Some days they were very cooperative and other days they just didn't seem
to care.  I quickly learned not to over feed them.  They seemed to become
especially hard to deal with when they were given too many walnuts.  On the
other hand, they would do just about anything for a cashiew.  This turned
out to be my best motivator.  My nut bill soared.  

My plan was to have them carry a thin string up, over the trees, and back
to ground.  I would use this to pull a thicker rope and then use the rope
to pull my wire up into the tree.  (I decided early on that the squirrels
did not have the strength to pull a #14 wire  through the trees, smart as
they might be.)  Later I substituted a fishing line for the string, because
it offers much less friction.  Actually, it was quite easy to get my little
friends to take the fish line up the tree; the problem was in getting them
to bring it back to the ground on the other side.  

But patience conquers all and in time the guys began to understand exactly
what I wanted them to do.  While my ultimate goal was to have them pull a 
fish line long enough for a half-wave on 160, I began with 15 Meters and
gradually built them up to the longer lengths.  They graduated up to 40
Meters without much trouble but the step to 80 was a bear.  After failing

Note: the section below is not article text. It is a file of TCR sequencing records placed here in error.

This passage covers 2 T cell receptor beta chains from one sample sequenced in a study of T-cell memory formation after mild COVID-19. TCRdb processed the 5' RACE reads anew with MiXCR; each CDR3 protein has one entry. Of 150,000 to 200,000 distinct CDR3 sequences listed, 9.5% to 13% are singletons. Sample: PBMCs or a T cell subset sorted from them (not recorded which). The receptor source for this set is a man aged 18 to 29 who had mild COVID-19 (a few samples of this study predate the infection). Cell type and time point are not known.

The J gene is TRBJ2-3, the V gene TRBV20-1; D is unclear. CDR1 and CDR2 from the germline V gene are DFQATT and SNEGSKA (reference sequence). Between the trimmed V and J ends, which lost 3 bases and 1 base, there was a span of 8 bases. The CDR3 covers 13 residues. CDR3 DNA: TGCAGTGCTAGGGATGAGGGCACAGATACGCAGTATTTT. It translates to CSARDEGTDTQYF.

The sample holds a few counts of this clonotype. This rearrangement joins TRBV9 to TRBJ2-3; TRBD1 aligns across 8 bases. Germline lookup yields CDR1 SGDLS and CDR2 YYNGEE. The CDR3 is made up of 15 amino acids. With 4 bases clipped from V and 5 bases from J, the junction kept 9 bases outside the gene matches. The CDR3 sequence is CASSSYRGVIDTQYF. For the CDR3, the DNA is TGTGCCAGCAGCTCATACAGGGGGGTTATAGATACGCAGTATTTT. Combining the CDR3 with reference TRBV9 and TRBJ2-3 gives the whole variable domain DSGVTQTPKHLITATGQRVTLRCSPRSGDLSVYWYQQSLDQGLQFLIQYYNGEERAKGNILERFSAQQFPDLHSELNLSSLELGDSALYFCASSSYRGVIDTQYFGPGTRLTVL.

with 80 Meters for several weeks, I  gave in and tried 75 Meters (not that
I would ever use the band), and they were able to manage this.  After this,
it was easy to step them up to 80.  Surprisingly, the jump to 160 was
surprisingly easy.  

Today, all I have to do was give Scratchy (he is by far the better of the
two) a fish line which he will grasp in his teeth.  Then I point to the
tree I want and he will scamper all the way up to the top in a jiffy!  I
then point in the direction I wanted him to carry the line, and he merrily
skips across the tops of the trees in the right direction.  I merely stand
on the ground holding a fishing reel to let the line out as he goes.  I
then walk to where I want him to come down to the ground and call him, and
he brings the fish line right down to my waiting hand!  Good boy, Scratchy!
 My outstanding performance in this year's CQWW 160 CW contest (keep your
eye on the results) is almost entirely due to the extra 40 feet of antenna
height I managed to gain this year. 

Scratchy and Shirley eventually moved into our guest bedroom and they have
become part of the family.  Last summer we were blessed with a litter of
the cutest little baby squirrels you ever saw.  The new generation is
completely used to living with us (after some hesitation my XYL really
warmed up to the project; our kids are all practically grown up and the
squirrels are very good company) and I have big things in mind for them
when they get a little older.  Scratchy has shown some interest in
computers and I'm hopeful that Scratchy Junior might just become good
enough to help me with multi-single operations.  I am also considering the
viability of renting these fellows out to help local hams with their
antennas (but please do not take this as a commercial advertisement,).

Those of you interested in duplicating this feat, begin by taking a look at
a great home page on squirrels at
http://www.geocities.com/yosemite/rapids/4362/grysqrls.html.   You can find
pictures of my bunch and other information on my experience at
http://www.asquirrellystory.com.  Of course, I'll be happy to answer your
(serious) questions.


Hal  W1NN